The Lamborghini Huracan Is Sold Out, and Its V10 May Be Done Too

This leaves V10 engines critically endangered.

byJames Gilboy|
2023 Lamborghini Huracan Sterrato

The Lamborghini Huracan, which is arguably the greatest champion of the V10 engine ever, is completely sold out. It could mark the end of the line for Lamborghini's 5.2-liter, naturally aspirated V10, as multiple sources indicate its successor will downsize to a V8.

Lamborghini announced the Huracan's unavailability in its Q1 2023 sales report, stating that its junior supercar is "sold out till the end of production." If you don't already have money down on a Huracan, you're not getting a new one at this point, plain and simple. Lamborghini didn't speak to whether this applies to any Huracan-derived special models, like the Gallardo-born Sesto Elemento, though those likely will be spoken for before their public debut.

2023 Lamborghini Huracan Sterrato. Lamborghini

Lamborghini has already outlined the Huracan's successor, which its former CEO Stefano Domenicali (now at Formula 1) confirmed in 2018 that it'll be a plug-in hybrid (PHEV) in the same vein as the newly revealed Revuelto. But while the top dog keeps its V12, reports indicate that the Huracan's follow-up will lose cylinders when it arrives around 2025.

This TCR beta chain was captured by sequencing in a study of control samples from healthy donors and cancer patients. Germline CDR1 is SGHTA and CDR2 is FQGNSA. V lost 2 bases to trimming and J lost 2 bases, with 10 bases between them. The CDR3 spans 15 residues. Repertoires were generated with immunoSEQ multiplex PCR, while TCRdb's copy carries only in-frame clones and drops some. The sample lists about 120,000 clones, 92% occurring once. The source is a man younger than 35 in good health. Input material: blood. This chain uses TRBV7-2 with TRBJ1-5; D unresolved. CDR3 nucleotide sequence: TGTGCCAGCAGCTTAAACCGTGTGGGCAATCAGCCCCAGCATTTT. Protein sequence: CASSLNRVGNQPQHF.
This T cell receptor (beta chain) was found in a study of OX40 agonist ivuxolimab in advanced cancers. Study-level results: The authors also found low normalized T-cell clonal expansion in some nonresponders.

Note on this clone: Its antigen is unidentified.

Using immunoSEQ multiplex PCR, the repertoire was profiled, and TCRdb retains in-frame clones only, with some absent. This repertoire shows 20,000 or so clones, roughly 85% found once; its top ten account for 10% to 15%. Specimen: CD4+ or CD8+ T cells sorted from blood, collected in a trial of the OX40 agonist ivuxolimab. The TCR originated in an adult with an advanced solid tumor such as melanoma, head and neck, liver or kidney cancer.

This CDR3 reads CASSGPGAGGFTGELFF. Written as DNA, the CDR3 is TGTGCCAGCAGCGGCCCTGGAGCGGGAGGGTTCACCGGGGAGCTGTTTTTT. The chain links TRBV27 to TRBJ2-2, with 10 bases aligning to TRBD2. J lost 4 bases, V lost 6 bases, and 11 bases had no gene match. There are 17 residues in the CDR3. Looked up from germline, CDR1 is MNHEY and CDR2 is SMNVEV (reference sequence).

Despite Domenicali referring to the Huracan's lineage as a V10 family, reputable German outlet Auto Motor und Sport reports the next-generation model will instead utilize a hybridized twin-turbo V8. The engine reportedly will be related to the 4.0-liter currently used in the Urus, but will rev to an adrenal gland-squeezing 10,000 rpm. It'll also reportedly use an updated version of the carbon-reinforced aluminum chassis used in the Huracan and outgoing Audi R8.

Past statements from Lamborghini officials make it sound like a V10 was the plan for a while, so the switch to a V8 may be coming to meet carbon emissions targets. But if downsizing and hybridizing allow Lamborghini to kick its first EV out until the late 2020s, then that's just the price we'll have to pay. And as consolation prizes go, a 10,000-rpm redline isn't a bad one at all.

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